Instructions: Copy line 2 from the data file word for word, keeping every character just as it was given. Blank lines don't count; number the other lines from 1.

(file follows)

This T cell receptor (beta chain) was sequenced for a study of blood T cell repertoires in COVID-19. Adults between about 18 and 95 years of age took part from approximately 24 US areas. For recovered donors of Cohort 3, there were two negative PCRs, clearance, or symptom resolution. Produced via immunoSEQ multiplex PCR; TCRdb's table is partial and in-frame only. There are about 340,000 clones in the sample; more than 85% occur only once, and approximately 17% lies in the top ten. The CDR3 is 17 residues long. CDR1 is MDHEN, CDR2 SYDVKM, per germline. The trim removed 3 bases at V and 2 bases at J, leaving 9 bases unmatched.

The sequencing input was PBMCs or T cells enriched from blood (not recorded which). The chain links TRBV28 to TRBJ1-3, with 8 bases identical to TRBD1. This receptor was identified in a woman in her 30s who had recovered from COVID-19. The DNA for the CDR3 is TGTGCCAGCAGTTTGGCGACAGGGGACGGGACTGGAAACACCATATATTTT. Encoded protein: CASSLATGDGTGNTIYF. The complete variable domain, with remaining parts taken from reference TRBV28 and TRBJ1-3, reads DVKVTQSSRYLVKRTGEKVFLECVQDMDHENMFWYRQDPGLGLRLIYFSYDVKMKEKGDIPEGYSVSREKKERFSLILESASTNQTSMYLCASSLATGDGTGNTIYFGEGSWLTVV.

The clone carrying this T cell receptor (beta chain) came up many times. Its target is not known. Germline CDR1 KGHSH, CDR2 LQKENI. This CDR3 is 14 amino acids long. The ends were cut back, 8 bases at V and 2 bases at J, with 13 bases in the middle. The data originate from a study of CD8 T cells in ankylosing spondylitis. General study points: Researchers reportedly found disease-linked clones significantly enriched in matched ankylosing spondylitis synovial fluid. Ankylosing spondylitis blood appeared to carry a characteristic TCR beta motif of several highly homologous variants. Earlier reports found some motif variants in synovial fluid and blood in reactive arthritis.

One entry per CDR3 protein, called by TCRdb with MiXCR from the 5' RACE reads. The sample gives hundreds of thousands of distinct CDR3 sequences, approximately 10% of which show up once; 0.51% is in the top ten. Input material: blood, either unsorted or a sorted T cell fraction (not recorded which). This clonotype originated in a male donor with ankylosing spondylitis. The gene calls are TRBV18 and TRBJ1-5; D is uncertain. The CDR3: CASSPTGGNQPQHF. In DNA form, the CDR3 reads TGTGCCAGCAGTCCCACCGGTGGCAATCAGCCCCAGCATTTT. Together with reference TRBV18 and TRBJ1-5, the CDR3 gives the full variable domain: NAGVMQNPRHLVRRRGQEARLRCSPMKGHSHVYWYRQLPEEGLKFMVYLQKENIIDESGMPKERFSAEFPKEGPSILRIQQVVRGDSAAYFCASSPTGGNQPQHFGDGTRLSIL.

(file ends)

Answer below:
The sequencing input was PBMCs or T cells enriched from blood (not recorded which). The chain links TRBV28 to TRBJ1-3, with 8 bases identical to TRBD1. This receptor was identified in a woman in her 30s who had recovered from COVID-19. The DNA for the CDR3 is TGTGCCAGCAGTTTGGCGACAGGGGACGGGACTGGAAACACCATATATTTT. Encoded protein: CASSLATGDGTGNTIYF. The complete variable domain, with remaining parts taken from reference TRBV28 and TRBJ1-3, reads DVKVTQSSRYLVKRTGEKVFLECVQDMDHENMFWYRQDPGLGLRLIYFSYDVKMKEKGDIPEGYSVSREKKERFSLILESASTNQTSMYLCASSLATGDGTGNTIYFGEGSWLTVV.